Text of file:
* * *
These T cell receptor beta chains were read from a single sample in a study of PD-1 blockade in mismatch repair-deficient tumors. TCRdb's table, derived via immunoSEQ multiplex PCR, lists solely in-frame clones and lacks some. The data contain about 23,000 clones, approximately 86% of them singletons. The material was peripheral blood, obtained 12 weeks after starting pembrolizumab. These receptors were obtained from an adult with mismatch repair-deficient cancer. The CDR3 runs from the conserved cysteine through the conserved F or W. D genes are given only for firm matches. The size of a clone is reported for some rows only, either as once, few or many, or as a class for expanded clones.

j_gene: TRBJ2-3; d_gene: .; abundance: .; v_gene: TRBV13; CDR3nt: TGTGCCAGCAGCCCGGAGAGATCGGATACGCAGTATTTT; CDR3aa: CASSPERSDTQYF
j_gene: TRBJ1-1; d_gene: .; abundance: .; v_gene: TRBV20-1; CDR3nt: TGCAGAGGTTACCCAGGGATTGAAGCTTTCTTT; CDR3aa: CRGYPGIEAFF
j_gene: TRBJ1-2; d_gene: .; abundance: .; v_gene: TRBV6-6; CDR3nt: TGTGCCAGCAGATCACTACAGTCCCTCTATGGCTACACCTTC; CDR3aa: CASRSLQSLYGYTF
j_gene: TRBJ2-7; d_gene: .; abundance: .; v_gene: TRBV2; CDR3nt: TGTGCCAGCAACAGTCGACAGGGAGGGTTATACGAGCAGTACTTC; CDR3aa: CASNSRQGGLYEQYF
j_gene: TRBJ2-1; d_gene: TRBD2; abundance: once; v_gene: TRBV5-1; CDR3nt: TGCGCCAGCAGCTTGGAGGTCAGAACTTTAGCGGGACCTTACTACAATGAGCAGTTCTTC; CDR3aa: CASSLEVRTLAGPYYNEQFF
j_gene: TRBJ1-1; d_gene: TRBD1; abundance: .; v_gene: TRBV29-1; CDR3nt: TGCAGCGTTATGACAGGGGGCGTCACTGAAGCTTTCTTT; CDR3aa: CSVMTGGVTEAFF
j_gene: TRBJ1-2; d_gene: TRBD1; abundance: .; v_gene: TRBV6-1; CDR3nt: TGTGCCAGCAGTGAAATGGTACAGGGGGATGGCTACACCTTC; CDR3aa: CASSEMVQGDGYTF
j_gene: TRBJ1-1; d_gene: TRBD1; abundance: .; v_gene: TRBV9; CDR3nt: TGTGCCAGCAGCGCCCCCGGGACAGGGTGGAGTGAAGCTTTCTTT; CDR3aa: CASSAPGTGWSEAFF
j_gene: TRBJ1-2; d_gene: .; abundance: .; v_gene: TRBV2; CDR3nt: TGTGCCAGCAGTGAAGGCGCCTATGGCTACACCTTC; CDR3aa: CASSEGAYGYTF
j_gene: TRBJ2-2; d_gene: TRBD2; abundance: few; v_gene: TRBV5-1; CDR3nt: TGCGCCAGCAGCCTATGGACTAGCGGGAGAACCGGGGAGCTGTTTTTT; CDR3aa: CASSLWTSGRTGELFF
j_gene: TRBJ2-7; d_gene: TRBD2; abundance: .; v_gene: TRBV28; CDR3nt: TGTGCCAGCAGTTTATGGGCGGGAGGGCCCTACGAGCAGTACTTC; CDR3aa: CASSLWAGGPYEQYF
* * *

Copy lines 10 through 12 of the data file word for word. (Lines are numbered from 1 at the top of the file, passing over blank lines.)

j_gene: TRBJ1-2; d_gene: .; abundance: .; v_gene: TRBV2; CDR3nt: TGTGCCAGCAGTGAAGGCGCCTATGGCTACACCTTC; CDR3aa: CASSEGAYGYTF
j_gene: TRBJ2-2; d_gene: TRBD2; abundance: few; v_gene: TRBV5-1; CDR3nt: TGCGCCAGCAGCCTATGGACTAGCGGGAGAACCGGGGAGCTGTTTTTT; CDR3aa: CASSLWTSGRTGELFF
j_gene: TRBJ2-7; d_gene: TRBD2; abundance: .; v_gene: TRBV28; CDR3nt: TGTGCCAGCAGTTTATGGGCGGGAGGGCCCTACGAGCAGTACTTC; CDR3aa: CASSLWAGGPYEQYF